Now, you may be asking 'Why on earth do I need to have scaled-down blocks when I have full-sized ones?' That's a very good question and this is why:


  1. So that you can practice pattern cutting techniques without needing a lot of space & wasting a lot of paper

  2. So that you can try out design ideas in a smaller size before using large amounts of paper using your full-sized blocks. It's also quicker to draw around the scaled blocks whilst you're working things out so they save you time, paper and therefore money.

  3. So that you can go through the motions of creating the pattern and working out what order to pattern cut something in without wasting lots of paper with your full-sized blocks.



So, you now know why you want to use the scaled blocks, but why do you need half-sized and quarter-sized blocks?


What should I use quarter-sized blocks for?



Quarter sized blocks are great for practising pattern cutting and principles and methods. They are also great for trying out your designs and to get a feel for the order you need to pattern cut something as well as quickly see how the design may turn out.


However, if you want to create a toile out of them, and believe me I've tried this, then they can be very fiddly to sew and just get a little frustrating. Now, if you have the patients and you have the accuracy of a space ship trying to land on earth then be my guest, but if you're like me and you just want to quickly toile a design then half-sized blocks are a lot better for this...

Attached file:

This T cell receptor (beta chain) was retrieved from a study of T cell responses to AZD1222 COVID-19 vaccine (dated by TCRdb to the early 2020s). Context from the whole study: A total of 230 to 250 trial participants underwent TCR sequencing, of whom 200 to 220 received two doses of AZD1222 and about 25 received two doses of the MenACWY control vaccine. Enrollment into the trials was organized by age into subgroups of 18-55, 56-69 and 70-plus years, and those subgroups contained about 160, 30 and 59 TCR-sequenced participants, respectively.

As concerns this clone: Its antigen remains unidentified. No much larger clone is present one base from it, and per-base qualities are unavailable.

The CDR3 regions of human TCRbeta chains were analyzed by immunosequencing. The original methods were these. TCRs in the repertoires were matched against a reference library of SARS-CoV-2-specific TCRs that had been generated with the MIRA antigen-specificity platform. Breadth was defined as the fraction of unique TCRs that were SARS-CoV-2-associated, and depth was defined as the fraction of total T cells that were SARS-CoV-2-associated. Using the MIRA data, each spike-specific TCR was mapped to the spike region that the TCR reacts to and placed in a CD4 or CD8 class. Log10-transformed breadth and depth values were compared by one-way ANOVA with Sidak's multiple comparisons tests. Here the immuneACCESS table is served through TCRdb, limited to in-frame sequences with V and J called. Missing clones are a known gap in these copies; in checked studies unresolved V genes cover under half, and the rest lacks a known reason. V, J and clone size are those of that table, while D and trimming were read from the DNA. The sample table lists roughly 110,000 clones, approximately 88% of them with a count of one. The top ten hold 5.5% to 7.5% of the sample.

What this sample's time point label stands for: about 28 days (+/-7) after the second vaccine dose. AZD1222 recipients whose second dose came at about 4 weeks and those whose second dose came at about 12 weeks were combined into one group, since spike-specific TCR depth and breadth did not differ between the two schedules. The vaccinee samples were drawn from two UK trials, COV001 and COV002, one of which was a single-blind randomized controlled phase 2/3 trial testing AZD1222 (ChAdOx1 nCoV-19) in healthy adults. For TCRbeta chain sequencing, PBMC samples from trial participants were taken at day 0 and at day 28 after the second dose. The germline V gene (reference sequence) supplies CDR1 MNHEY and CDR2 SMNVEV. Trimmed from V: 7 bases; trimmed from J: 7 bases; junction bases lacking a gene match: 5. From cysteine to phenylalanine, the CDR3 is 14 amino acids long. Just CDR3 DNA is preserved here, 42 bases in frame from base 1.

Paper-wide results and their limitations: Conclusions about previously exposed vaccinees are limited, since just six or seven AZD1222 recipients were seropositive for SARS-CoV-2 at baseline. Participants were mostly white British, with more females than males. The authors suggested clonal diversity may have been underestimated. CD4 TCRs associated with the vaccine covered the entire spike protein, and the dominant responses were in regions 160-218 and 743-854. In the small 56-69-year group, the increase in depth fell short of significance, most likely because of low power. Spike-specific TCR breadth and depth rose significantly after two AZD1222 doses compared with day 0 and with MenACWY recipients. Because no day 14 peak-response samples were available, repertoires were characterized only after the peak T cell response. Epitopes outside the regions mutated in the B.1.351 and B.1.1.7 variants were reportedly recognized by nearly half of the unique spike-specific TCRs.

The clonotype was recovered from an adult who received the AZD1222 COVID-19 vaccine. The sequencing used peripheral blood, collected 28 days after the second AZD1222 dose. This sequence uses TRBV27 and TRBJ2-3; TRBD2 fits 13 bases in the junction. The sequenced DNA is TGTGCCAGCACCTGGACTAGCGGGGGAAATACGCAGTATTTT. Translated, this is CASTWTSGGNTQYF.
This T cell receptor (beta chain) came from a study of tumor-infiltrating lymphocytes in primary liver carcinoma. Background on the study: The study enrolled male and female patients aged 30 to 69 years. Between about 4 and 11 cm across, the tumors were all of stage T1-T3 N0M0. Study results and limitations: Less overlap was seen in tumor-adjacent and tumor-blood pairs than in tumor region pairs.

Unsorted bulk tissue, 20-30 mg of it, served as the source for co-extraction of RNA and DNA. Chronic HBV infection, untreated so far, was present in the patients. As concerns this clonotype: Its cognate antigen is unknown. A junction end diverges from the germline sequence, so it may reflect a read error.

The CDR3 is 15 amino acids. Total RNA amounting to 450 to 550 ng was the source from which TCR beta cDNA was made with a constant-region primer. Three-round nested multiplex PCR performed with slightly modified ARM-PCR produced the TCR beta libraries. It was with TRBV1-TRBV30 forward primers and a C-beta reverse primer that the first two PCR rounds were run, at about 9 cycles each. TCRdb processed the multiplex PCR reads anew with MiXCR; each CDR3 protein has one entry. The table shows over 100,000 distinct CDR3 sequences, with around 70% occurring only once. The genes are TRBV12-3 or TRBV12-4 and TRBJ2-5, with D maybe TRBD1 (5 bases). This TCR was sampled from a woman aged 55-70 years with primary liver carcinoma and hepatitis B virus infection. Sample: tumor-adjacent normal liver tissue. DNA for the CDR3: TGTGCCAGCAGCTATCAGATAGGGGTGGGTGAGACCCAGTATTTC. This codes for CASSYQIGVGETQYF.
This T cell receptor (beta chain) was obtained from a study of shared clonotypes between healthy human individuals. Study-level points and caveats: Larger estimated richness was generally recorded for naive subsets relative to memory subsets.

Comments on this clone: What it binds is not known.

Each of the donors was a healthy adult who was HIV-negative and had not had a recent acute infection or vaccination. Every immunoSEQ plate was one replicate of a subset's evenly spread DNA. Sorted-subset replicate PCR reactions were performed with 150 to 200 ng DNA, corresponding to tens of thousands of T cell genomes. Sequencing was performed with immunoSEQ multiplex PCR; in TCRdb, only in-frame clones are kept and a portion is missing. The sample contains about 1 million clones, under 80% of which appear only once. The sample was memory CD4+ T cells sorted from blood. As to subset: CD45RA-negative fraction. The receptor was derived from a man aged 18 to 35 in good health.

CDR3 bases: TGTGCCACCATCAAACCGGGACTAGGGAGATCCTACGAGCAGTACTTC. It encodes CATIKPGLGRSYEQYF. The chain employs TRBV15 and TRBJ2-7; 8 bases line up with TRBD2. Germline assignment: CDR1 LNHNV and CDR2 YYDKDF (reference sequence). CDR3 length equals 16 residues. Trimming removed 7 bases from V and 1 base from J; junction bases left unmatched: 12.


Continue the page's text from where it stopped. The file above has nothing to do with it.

What should I use half-sized blocks for?



Half-sized blocks are ideal for testing our your designs. They're not so small that they're a nightmare to sew up and they're not too big that you need lots of space to create the patterns. Basically, they're just right!


This is the size I use to create mini toiles of designs I have before drawing them up using my full sized-pattern cutting blocks. I add 1cm seam allowances so they're nice and easy to sew (this is the same size as I use (mostly) on my full-sized patterns) and I don't add any hem allowances so I don't waste my time, paper and money to resources. Seam allowances are the only dimension that doesn't need to be scaled down when you're using your scaled blocks.



You can also use half-sized blocks for testing out pattern cutting methods but the smaller the blocks, the less time and paper you'll need.



What should I use full-sized blocks for?


Full-sized blocks (the real size) should only be used once you're happy with your design, the order it needs to be created in and the overall look of the garment.





Here's an idea of how I work when I'm creating a garment:


Step 1: Draw up my design idea

Step 2: Using my quarter-sized blocks, I create a little tiny version of my idea to test out what I need to pattern cut first. At this point, I don't add any seam or hem allowances. I purely test out what the pattern will look like and see what I think of the design so far.

Step 3: Using my half-sized blocks, I create a half-sized sewing pattern with seam allowances but no hem allowances. I then sew up a toile and check the proportions and look of the design.